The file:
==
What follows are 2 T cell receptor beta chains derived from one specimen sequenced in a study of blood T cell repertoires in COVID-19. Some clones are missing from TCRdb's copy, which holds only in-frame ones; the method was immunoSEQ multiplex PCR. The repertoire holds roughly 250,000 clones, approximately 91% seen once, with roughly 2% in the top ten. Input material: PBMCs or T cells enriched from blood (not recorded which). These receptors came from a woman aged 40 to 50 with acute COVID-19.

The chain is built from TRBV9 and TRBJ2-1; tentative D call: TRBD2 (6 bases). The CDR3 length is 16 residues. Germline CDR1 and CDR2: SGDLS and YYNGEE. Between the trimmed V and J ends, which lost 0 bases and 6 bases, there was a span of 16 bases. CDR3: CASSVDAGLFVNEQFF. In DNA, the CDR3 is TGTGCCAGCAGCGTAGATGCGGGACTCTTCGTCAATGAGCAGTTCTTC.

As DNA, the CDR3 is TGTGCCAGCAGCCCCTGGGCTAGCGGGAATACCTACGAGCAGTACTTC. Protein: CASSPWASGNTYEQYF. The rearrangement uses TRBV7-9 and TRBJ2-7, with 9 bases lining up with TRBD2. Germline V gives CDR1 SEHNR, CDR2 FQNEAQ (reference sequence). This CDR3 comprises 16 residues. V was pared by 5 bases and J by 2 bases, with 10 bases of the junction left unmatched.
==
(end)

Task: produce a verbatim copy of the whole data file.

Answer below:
What follows are 2 T cell receptor beta chains derived from one specimen sequenced in a study of blood T cell repertoires in COVID-19. Some clones are missing from TCRdb's copy, which holds only in-frame ones; the method was immunoSEQ multiplex PCR. The repertoire holds roughly 250,000 clones, approximately 91% seen once, with roughly 2% in the top ten. Input material: PBMCs or T cells enriched from blood (not recorded which). These receptors came from a woman aged 40 to 50 with acute COVID-19.

The chain is built from TRBV9 and TRBJ2-1; tentative D call: TRBD2 (6 bases). The CDR3 length is 16 residues. Germline CDR1 and CDR2: SGDLS and YYNGEE. Between the trimmed V and J ends, which lost 0 bases and 6 bases, there was a span of 16 bases. CDR3: CASSVDAGLFVNEQFF. In DNA, the CDR3 is TGTGCCAGCAGCGTAGATGCGGGACTCTTCGTCAATGAGCAGTTCTTC.

As DNA, the CDR3 is TGTGCCAGCAGCCCCTGGGCTAGCGGGAATACCTACGAGCAGTACTTC. Protein: CASSPWASGNTYEQYF. The rearrangement uses TRBV7-9 and TRBJ2-7, with 9 bases lining up with TRBD2. Germline V gives CDR1 SEHNR, CDR2 FQNEAQ (reference sequence). This CDR3 comprises 16 residues. V was pared by 5 bases and J by 2 bases, with 10 bases of the junction left unmatched.